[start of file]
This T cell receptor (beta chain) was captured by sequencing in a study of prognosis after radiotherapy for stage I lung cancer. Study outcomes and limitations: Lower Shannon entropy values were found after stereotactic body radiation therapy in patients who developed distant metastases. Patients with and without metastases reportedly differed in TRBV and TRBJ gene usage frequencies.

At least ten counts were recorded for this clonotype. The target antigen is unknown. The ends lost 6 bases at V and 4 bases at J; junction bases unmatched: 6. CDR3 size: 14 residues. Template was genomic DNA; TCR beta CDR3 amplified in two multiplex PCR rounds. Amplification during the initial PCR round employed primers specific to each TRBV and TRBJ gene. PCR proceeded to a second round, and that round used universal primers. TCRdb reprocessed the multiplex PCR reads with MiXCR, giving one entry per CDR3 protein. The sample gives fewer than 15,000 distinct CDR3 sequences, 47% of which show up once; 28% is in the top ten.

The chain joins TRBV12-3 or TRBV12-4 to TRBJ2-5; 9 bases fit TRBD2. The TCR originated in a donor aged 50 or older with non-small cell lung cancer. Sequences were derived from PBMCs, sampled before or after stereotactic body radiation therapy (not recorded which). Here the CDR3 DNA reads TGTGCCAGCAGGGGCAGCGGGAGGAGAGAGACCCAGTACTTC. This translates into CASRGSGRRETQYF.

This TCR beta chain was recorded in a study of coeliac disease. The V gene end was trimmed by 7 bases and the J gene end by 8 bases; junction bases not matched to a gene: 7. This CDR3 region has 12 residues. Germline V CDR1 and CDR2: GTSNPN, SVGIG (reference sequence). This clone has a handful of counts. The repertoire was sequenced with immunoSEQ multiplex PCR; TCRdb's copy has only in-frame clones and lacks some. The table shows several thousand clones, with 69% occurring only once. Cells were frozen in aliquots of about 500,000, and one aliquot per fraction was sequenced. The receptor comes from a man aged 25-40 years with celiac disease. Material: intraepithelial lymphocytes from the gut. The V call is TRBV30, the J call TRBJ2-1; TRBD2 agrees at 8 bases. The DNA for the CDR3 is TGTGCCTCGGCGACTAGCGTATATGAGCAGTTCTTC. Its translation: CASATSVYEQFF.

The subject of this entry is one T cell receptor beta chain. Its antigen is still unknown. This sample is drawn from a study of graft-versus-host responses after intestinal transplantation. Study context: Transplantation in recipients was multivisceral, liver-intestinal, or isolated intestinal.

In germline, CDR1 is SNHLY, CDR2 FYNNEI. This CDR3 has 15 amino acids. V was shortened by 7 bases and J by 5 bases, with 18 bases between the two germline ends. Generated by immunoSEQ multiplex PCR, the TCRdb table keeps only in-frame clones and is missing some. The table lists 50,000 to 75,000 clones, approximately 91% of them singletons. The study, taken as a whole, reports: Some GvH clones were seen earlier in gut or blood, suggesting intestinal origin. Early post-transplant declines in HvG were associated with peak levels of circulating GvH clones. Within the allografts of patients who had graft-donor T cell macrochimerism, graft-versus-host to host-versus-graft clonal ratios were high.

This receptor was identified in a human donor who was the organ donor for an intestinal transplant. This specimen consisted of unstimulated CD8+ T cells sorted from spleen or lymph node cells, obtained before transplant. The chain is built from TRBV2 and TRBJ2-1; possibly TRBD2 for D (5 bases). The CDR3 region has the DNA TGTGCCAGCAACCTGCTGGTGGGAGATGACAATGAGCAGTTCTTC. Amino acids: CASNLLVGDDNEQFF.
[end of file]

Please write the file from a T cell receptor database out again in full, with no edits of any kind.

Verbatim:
This T cell receptor (beta chain) was captured by sequencing in a study of prognosis after radiotherapy for stage I lung cancer. Study outcomes and limitations: Lower Shannon entropy values were found after stereotactic body radiation therapy in patients who developed distant metastases. Patients with and without metastases reportedly differed in TRBV and TRBJ gene usage frequencies.

At least ten counts were recorded for this clonotype. The target antigen is unknown. The ends lost 6 bases at V and 4 bases at J; junction bases unmatched: 6. CDR3 size: 14 residues. Template was genomic DNA; TCR beta CDR3 amplified in two multiplex PCR rounds. Amplification during the initial PCR round employed primers specific to each TRBV and TRBJ gene. PCR proceeded to a second round, and that round used universal primers. TCRdb reprocessed the multiplex PCR reads with MiXCR, giving one entry per CDR3 protein. The sample gives fewer than 15,000 distinct CDR3 sequences, 47% of which show up once; 28% is in the top ten.

The chain joins TRBV12-3 or TRBV12-4 to TRBJ2-5; 9 bases fit TRBD2. The TCR originated in a donor aged 50 or older with non-small cell lung cancer. Sequences were derived from PBMCs, sampled before or after stereotactic body radiation therapy (not recorded which). Here the CDR3 DNA reads TGTGCCAGCAGGGGCAGCGGGAGGAGAGAGACCCAGTACTTC. This translates into CASRGSGRRETQYF.

This TCR beta chain was recorded in a study of coeliac disease. The V gene end was trimmed by 7 bases and the J gene end by 8 bases; junction bases not matched to a gene: 7. This CDR3 region has 12 residues. Germline V CDR1 and CDR2: GTSNPN, SVGIG (reference sequence). This clone has a handful of counts. The repertoire was sequenced with immunoSEQ multiplex PCR; TCRdb's copy has only in-frame clones and lacks some. The table shows several thousand clones, with 69% occurring only once. Cells were frozen in aliquots of about 500,000, and one aliquot per fraction was sequenced. The receptor comes from a man aged 25-40 years with celiac disease. Material: intraepithelial lymphocytes from the gut. The V call is TRBV30, the J call TRBJ2-1; TRBD2 agrees at 8 bases. The DNA for the CDR3 is TGTGCCTCGGCGACTAGCGTATATGAGCAGTTCTTC. Its translation: CASATSVYEQFF.

The subject of this entry is one T cell receptor beta chain. Its antigen is still unknown. This sample is drawn from a study of graft-versus-host responses after intestinal transplantation. Study context: Transplantation in recipients was multivisceral, liver-intestinal, or isolated intestinal.

In germline, CDR1 is SNHLY, CDR2 FYNNEI. This CDR3 has 15 amino acids. V was shortened by 7 bases and J by 5 bases, with 18 bases between the two germline ends. Generated by immunoSEQ multiplex PCR, the TCRdb table keeps only in-frame clones and is missing some. The table lists 50,000 to 75,000 clones, approximately 91% of them singletons. The study, taken as a whole, reports: Some GvH clones were seen earlier in gut or blood, suggesting intestinal origin. Early post-transplant declines in HvG were associated with peak levels of circulating GvH clones. Within the allografts of patients who had graft-donor T cell macrochimerism, graft-versus-host to host-versus-graft clonal ratios were high.

This receptor was identified in a human donor who was the organ donor for an intestinal transplant. This specimen consisted of unstimulated CD8+ T cells sorted from spleen or lymph node cells, obtained before transplant. The chain is built from TRBV2 and TRBJ2-1; possibly TRBD2 for D (5 bases). The CDR3 region has the DNA TGTGCCAGCAACCTGCTGGTGGGAGATGACAATGAGCAGTTCTTC. Amino acids: CASNLLVGDDNEQFF.